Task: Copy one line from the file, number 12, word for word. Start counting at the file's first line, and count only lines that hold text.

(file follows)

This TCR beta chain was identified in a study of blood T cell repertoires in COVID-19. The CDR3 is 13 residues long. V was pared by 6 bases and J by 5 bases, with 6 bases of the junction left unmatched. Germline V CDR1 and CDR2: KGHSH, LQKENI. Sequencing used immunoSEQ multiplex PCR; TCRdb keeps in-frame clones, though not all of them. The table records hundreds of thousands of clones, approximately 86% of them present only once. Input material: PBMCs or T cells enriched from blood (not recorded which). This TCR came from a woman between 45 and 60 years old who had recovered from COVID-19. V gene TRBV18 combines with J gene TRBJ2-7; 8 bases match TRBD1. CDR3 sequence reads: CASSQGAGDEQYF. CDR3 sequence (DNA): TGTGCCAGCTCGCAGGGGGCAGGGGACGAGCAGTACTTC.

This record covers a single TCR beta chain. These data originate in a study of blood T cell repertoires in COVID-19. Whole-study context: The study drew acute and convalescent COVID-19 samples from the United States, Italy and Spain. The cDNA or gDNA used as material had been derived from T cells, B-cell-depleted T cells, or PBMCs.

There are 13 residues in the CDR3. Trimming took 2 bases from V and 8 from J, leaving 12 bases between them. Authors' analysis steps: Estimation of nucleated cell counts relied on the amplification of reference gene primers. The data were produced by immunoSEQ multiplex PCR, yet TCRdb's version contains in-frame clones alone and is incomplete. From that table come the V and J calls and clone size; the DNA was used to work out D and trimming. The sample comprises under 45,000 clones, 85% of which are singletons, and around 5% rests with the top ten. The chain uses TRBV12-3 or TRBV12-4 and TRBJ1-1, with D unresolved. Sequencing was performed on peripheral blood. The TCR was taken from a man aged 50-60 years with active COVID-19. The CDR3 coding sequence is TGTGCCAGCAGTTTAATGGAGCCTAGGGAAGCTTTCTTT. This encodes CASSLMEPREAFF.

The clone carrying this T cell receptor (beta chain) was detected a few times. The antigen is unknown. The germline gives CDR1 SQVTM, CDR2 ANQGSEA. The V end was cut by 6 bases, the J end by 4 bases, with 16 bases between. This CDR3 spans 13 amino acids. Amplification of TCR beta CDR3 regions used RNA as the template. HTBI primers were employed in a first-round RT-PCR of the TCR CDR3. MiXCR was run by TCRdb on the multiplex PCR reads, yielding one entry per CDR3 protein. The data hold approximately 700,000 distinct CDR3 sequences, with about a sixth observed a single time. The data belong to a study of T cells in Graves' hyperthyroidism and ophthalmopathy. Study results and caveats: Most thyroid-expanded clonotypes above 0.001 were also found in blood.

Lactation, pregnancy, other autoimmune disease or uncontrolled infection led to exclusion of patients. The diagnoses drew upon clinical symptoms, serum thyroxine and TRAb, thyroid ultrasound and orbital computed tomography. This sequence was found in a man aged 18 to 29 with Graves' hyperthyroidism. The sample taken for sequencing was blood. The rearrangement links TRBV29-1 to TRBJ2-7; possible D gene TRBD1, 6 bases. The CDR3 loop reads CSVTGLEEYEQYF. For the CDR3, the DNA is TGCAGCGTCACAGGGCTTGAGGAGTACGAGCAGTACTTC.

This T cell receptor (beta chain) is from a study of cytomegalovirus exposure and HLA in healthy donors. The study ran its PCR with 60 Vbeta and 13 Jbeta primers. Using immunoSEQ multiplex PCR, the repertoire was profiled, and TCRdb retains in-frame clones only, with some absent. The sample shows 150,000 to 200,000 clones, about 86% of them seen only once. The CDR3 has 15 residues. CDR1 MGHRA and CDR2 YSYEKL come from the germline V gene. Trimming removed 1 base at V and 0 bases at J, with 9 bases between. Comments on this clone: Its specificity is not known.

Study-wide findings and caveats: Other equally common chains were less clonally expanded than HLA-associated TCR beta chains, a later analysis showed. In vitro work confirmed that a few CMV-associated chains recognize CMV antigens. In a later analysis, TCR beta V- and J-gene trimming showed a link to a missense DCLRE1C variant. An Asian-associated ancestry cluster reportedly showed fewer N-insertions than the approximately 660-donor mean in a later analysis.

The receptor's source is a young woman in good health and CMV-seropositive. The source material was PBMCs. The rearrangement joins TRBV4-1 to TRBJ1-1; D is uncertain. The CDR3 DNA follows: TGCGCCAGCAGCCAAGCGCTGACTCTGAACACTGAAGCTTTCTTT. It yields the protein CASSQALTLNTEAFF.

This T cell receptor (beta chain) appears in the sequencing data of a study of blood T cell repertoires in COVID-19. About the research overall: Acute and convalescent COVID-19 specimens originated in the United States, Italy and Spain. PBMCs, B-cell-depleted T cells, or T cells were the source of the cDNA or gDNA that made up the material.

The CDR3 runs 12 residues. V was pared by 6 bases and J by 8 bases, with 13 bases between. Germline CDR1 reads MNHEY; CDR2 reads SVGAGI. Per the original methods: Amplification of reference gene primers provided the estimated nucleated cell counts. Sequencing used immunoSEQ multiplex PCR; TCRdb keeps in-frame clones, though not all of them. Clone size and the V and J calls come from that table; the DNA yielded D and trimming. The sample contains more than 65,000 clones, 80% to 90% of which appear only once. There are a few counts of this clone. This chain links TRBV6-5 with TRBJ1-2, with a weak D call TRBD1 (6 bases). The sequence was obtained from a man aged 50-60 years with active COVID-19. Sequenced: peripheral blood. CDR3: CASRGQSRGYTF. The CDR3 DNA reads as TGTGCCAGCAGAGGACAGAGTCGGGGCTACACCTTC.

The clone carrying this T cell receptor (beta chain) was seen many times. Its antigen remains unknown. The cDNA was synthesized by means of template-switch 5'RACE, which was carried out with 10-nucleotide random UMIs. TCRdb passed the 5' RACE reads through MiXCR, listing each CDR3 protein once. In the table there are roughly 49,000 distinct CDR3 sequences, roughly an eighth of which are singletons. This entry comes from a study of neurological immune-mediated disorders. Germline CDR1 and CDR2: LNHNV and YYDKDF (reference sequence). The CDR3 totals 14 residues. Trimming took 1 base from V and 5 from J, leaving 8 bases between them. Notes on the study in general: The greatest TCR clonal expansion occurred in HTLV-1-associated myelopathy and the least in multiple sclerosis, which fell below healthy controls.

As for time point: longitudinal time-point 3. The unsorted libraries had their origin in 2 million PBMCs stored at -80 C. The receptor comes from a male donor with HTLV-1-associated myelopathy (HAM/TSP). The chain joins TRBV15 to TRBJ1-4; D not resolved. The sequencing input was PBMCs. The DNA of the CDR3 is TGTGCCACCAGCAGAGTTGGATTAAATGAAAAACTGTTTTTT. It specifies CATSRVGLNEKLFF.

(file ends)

As for time point: longitudinal time-point 3. The unsorted libraries had their origin in 2 million PBMCs stored at -80 C. The receptor comes from a male donor with HTLV-1-associated myelopathy (HAM/TSP). The chain joins TRBV15 to TRBJ1-4; D not resolved. The sequencing input was PBMCs. The DNA of the CDR3 is TGTGCCACCAGCAGAGTTGGATTAAATGAAAAACTGTTTTTT. It specifies CATSRVGLNEKLFF.